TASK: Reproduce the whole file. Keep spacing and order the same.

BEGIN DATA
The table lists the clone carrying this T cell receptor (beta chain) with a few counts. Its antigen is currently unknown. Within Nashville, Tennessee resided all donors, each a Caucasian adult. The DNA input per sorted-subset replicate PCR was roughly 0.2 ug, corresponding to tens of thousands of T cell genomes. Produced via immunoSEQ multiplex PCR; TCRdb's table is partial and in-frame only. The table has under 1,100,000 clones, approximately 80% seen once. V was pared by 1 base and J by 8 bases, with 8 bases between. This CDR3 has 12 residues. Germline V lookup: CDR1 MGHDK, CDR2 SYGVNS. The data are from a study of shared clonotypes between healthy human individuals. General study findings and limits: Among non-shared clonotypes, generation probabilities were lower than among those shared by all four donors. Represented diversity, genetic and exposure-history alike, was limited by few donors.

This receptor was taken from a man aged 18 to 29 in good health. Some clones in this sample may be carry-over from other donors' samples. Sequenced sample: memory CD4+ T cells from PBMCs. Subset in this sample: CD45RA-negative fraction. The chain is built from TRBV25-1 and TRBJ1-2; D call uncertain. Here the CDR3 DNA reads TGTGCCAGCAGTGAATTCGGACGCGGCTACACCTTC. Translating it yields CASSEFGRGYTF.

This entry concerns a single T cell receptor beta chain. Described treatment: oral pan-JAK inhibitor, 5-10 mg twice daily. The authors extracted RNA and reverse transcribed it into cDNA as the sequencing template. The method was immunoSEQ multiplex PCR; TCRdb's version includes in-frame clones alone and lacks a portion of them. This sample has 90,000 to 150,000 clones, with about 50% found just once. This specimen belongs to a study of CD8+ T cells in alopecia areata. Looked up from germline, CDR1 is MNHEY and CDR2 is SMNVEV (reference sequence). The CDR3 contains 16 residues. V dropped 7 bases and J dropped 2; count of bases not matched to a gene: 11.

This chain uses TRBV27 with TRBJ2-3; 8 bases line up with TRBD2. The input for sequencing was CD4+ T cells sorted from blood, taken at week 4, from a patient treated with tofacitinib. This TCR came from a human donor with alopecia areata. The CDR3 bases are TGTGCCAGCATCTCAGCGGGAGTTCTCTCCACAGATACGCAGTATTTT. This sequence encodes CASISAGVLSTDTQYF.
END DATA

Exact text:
The table lists the clone carrying this T cell receptor (beta chain) with a few counts. Its antigen is currently unknown. Within Nashville, Tennessee resided all donors, each a Caucasian adult. The DNA input per sorted-subset replicate PCR was roughly 0.2 ug, corresponding to tens of thousands of T cell genomes. Produced via immunoSEQ multiplex PCR; TCRdb's table is partial and in-frame only. The table has under 1,100,000 clones, approximately 80% seen once. V was pared by 1 base and J by 8 bases, with 8 bases between. This CDR3 has 12 residues. Germline V lookup: CDR1 MGHDK, CDR2 SYGVNS. The data are from a study of shared clonotypes between healthy human individuals. General study findings and limits: Among non-shared clonotypes, generation probabilities were lower than among those shared by all four donors. Represented diversity, genetic and exposure-history alike, was limited by few donors.

This receptor was taken from a man aged 18 to 29 in good health. Some clones in this sample may be carry-over from other donors' samples. Sequenced sample: memory CD4+ T cells from PBMCs. Subset in this sample: CD45RA-negative fraction. The chain is built from TRBV25-1 and TRBJ1-2; D call uncertain. Here the CDR3 DNA reads TGTGCCAGCAGTGAATTCGGACGCGGCTACACCTTC. Translating it yields CASSEFGRGYTF.

This entry concerns a single T cell receptor beta chain. Described treatment: oral pan-JAK inhibitor, 5-10 mg twice daily. The authors extracted RNA and reverse transcribed it into cDNA as the sequencing template. The method was immunoSEQ multiplex PCR; TCRdb's version includes in-frame clones alone and lacks a portion of them. This sample has 90,000 to 150,000 clones, with about 50% found just once. This specimen belongs to a study of CD8+ T cells in alopecia areata. Looked up from germline, CDR1 is MNHEY and CDR2 is SMNVEV (reference sequence). The CDR3 contains 16 residues. V dropped 7 bases and J dropped 2; count of bases not matched to a gene: 11.

This chain uses TRBV27 with TRBJ2-3; 8 bases line up with TRBD2. The input for sequencing was CD4+ T cells sorted from blood, taken at week 4, from a patient treated with tofacitinib. This TCR came from a human donor with alopecia areata. The CDR3 bases are TGTGCCAGCATCTCAGCGGGAGTTCTCTCCACAGATACGCAGTATTTT. This sequence encodes CASISAGVLSTDTQYF.